“Ask a Priest: Are Health-Care Proxy Directives OK?”

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Q: Is it morally permissible for a Catholic to have a health care proxy that directs his next-of-kin and doctors to withhold artificially delivered food/water in the event that he is in a persistent vegetative state? -D.

Answered by Fr. Edward McIlmail, LC

A: Thanks for your question, which is timely and touches on an issue that can be very difficult for families to deal with.

The short answer to your question is: in most cases, no, because it is not morally permissible to withhold what is known as assisted nutrition and hydration. In most cases patients in the so-called persistent vegetative state are normally healthy and not in physical distress, except they do not have awareness or meaningful interaction. In these cases the use of assisted nutrition and hydration is considered basic care and thus cannot be omitted.

Pope John Paul II in a 2004 address said that such food and water “always represents a natural means of preserving life, not a medical act. Its use, furthermore, should be considered, in principle, ordinary and proportionate, and as such morally obligatory, insofar as and until it is seen to have attained its proper finality, which in the present case consists in providing nourishment to the patient and alleviation of his suffering.” Note that phrase, “morally obligatory.”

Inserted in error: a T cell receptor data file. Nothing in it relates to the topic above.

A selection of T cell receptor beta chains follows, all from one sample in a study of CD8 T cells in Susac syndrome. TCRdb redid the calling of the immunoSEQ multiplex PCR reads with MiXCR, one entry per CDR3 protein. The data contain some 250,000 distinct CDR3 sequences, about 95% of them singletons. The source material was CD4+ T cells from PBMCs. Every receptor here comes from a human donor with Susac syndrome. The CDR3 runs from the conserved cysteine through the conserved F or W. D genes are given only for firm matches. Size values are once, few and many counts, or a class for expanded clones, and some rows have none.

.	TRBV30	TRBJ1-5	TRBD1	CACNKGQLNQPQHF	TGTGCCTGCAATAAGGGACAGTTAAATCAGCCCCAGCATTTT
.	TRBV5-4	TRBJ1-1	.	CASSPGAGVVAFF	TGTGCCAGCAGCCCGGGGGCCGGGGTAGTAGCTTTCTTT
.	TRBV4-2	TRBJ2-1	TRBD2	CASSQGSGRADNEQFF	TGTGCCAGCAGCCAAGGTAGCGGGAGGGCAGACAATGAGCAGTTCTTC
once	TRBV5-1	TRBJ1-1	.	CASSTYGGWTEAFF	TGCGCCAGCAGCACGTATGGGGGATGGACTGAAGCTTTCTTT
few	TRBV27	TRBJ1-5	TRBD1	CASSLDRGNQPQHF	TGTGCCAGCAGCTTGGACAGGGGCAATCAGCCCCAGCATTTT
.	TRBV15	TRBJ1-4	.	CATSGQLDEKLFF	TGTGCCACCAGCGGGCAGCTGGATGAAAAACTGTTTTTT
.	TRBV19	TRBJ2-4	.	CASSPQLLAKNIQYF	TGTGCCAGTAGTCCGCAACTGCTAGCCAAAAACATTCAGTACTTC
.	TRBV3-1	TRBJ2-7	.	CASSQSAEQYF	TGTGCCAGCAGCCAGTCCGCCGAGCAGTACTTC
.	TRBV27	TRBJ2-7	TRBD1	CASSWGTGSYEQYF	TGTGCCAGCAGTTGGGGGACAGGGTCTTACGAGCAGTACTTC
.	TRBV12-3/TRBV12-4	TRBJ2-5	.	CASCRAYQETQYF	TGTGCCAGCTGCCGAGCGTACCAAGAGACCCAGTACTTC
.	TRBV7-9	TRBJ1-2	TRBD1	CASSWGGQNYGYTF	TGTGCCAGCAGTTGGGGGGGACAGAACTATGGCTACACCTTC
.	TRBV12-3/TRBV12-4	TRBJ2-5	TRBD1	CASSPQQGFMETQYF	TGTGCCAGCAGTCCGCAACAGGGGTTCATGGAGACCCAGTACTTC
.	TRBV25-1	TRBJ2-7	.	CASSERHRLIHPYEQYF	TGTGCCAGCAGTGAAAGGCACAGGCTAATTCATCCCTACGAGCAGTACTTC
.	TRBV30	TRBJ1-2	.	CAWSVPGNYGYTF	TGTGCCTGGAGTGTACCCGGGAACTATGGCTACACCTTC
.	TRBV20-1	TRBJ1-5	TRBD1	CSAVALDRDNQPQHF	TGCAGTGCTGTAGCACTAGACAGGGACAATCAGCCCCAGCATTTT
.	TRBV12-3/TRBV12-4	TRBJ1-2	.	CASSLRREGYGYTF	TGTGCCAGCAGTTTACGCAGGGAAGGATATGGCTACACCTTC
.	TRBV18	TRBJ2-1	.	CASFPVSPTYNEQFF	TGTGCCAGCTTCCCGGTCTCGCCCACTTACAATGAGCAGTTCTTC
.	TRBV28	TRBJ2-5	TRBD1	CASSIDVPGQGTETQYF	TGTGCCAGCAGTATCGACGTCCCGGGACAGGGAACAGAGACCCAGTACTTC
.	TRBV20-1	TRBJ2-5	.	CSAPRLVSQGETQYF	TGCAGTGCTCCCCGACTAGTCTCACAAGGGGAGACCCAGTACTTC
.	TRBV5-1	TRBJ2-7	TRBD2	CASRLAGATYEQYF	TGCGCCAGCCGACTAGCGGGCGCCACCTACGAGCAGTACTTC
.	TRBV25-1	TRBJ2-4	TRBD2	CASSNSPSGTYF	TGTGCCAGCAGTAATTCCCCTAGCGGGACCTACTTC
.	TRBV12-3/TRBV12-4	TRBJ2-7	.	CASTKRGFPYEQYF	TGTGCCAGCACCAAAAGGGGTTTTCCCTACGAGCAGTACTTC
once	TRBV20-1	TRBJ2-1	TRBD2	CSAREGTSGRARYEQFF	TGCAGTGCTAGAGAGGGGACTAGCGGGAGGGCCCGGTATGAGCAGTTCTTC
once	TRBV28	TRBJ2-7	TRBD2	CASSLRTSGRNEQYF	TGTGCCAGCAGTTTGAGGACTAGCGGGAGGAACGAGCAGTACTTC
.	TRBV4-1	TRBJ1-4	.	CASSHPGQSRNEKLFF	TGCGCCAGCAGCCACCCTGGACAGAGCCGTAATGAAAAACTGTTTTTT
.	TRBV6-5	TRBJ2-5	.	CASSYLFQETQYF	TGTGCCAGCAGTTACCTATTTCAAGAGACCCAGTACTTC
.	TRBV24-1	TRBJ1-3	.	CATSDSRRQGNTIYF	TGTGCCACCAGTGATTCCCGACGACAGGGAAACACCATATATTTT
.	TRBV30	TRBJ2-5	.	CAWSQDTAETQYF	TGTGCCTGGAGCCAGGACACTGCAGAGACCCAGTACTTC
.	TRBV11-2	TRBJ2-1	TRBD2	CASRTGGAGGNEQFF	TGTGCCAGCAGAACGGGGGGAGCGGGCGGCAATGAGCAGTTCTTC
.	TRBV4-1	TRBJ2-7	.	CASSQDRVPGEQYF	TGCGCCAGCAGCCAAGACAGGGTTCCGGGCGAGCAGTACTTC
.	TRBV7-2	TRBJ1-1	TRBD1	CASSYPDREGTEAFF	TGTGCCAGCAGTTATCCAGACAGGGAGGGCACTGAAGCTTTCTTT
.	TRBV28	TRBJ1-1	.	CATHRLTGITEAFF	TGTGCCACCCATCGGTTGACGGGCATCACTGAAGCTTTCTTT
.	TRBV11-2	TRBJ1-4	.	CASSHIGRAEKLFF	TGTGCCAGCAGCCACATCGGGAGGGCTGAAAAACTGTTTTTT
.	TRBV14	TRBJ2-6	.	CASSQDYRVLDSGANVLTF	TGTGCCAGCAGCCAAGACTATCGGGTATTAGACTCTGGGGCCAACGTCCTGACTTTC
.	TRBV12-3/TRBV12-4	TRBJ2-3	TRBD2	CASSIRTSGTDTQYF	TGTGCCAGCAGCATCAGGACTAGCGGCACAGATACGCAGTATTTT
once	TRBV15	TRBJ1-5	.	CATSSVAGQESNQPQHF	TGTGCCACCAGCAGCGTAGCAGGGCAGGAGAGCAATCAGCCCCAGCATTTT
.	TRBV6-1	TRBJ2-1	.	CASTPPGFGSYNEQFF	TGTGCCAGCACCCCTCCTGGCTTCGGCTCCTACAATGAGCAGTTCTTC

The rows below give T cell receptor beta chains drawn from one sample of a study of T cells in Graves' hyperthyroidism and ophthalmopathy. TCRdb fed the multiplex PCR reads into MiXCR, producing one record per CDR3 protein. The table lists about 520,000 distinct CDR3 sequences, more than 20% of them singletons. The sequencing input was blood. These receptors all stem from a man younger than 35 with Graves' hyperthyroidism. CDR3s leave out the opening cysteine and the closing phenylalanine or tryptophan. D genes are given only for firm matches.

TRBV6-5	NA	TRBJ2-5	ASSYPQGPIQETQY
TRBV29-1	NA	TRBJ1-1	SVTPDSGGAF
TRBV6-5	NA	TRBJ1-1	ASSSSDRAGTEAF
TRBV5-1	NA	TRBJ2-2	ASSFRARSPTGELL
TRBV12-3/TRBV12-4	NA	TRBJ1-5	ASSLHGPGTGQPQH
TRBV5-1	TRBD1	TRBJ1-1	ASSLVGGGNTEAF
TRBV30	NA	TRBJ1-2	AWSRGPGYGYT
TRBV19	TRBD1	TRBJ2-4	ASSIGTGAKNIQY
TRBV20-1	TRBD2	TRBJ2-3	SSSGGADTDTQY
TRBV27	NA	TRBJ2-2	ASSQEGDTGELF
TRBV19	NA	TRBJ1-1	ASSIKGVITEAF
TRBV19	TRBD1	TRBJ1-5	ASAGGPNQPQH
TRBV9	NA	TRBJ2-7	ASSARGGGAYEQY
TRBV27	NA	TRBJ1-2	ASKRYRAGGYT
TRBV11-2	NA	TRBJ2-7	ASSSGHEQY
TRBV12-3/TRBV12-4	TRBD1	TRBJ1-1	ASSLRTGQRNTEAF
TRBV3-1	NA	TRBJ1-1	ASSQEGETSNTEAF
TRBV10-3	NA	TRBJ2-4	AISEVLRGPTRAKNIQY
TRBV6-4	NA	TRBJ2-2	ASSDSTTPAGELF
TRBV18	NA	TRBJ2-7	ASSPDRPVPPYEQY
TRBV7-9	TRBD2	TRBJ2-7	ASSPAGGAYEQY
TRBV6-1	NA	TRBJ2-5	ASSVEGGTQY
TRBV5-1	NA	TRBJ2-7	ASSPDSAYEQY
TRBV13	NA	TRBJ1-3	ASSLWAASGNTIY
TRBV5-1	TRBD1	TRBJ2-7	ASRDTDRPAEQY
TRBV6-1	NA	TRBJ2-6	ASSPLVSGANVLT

The National Catholic Bioethics Center, however, notes, “The pope’s address does not teach anything about when nutrition and hydration cease to nourish the patient and for that reason can be withdrawn, which is a judgment rightly left to medical professionals.”

That means that a moment might arrive when assisted nutrition and hydration no longer serves a positive purpose. This can happen in the last stages of a person’s life, when the body starts to shut down, so to speak. At that point it could be morally permissible to halt the nutrition and hydration, since this kind of care then becomes “extraordinary” and disproportionate and even burdensome to the patient. But these cases might be more the exception than the rule.

A word on “persistent vegetative state” is in order too. Patients in PVS have been known to regain consciousness (see this Q&A), so diagnoses need to be prudent. It is not uncommon nowadays to find a “pull the plug” mentality at the first sign of a prolonged illness or “vegetative state.”

What is required, therefore, is proper discernment by medical officials as well as by next of kin. In practice doctors and healthcare workers have a lot of influence at this point. So one might think twice before signing a statement that could clear the way for a premature withdrawal of assisted nutrition and hydration. The Catechism in No. 2280 reminds us: “Everyone is responsible for his life before God who has given it to him. It is God who remains the sovereign Master of life. We are obliged to accept life gratefully and preserve it for his honor and the salvation of our souls. We are stewards, not owners, of the life God has entrusted to us. It is not ours to dispose of.”

Instead, you might think about giving written consent to a trustworthy person who can make the right decisions if you are incapacitated. This person should understand and be willing to follow the principles taught by the Church — or at least be willing to confer with someone who does know these principles well.

I hope this helps. Count on my prayers for you to make a wise decision. God bless.

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